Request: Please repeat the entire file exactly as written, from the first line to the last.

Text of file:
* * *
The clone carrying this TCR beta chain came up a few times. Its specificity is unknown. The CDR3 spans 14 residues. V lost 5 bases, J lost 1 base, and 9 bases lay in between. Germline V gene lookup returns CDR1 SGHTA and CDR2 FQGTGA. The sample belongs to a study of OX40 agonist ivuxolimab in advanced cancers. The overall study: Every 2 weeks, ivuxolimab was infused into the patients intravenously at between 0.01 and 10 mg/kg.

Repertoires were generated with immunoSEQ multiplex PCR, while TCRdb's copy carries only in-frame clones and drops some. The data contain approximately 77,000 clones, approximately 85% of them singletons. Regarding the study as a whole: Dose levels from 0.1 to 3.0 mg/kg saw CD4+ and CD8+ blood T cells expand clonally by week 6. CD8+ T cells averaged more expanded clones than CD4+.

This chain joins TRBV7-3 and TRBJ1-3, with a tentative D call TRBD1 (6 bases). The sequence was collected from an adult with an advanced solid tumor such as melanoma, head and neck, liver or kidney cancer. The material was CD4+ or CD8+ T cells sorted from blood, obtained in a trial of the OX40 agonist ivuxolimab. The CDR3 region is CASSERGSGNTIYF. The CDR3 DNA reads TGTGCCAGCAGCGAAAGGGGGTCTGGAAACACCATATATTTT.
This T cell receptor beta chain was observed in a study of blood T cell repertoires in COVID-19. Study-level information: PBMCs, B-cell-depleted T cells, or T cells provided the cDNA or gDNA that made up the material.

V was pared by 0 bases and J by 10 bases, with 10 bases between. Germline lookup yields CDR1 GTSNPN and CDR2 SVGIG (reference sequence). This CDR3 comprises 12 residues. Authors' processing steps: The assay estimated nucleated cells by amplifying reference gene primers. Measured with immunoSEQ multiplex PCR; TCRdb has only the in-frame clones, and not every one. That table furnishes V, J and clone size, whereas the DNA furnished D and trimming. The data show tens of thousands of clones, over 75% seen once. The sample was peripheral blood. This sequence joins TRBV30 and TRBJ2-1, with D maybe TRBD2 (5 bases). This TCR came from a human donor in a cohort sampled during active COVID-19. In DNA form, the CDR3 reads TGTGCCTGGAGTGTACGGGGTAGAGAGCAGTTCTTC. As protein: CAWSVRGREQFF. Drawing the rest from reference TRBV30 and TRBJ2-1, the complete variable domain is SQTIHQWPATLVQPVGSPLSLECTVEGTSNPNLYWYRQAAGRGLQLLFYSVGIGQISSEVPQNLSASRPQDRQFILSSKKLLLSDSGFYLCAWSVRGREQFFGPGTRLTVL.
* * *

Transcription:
The clone carrying this TCR beta chain came up a few times. Its specificity is unknown. The CDR3 spans 14 residues. V lost 5 bases, J lost 1 base, and 9 bases lay in between. Germline V gene lookup returns CDR1 SGHTA and CDR2 FQGTGA. The sample belongs to a study of OX40 agonist ivuxolimab in advanced cancers. The overall study: Every 2 weeks, ivuxolimab was infused into the patients intravenously at between 0.01 and 10 mg/kg.

Repertoires were generated with immunoSEQ multiplex PCR, while TCRdb's copy carries only in-frame clones and drops some. The data contain approximately 77,000 clones, approximately 85% of them singletons. Regarding the study as a whole: Dose levels from 0.1 to 3.0 mg/kg saw CD4+ and CD8+ blood T cells expand clonally by week 6. CD8+ T cells averaged more expanded clones than CD4+.

This chain joins TRBV7-3 and TRBJ1-3, with a tentative D call TRBD1 (6 bases). The sequence was collected from an adult with an advanced solid tumor such as melanoma, head and neck, liver or kidney cancer. The material was CD4+ or CD8+ T cells sorted from blood, obtained in a trial of the OX40 agonist ivuxolimab. The CDR3 region is CASSERGSGNTIYF. The CDR3 DNA reads TGTGCCAGCAGCGAAAGGGGGTCTGGAAACACCATATATTTT.
This T cell receptor beta chain was observed in a study of blood T cell repertoires in COVID-19. Study-level information: PBMCs, B-cell-depleted T cells, or T cells provided the cDNA or gDNA that made up the material.

V was pared by 0 bases and J by 10 bases, with 10 bases between. Germline lookup yields CDR1 GTSNPN and CDR2 SVGIG (reference sequence). This CDR3 comprises 12 residues. Authors' processing steps: The assay estimated nucleated cells by amplifying reference gene primers. Measured with immunoSEQ multiplex PCR; TCRdb has only the in-frame clones, and not every one. That table furnishes V, J and clone size, whereas the DNA furnished D and trimming. The data show tens of thousands of clones, over 75% seen once. The sample was peripheral blood. This sequence joins TRBV30 and TRBJ2-1, with D maybe TRBD2 (5 bases). This TCR came from a human donor in a cohort sampled during active COVID-19. In DNA form, the CDR3 reads TGTGCCTGGAGTGTACGGGGTAGAGAGCAGTTCTTC. As protein: CAWSVRGREQFF. Drawing the rest from reference TRBV30 and TRBJ2-1, the complete variable domain is SQTIHQWPATLVQPVGSPLSLECTVEGTSNPNLYWYRQAAGRGLQLLFYSVGIGQISSEVPQNLSASRPQDRQFILSSKKLLLSDSGFYLCAWSVRGREQFFGPGTRLTVL.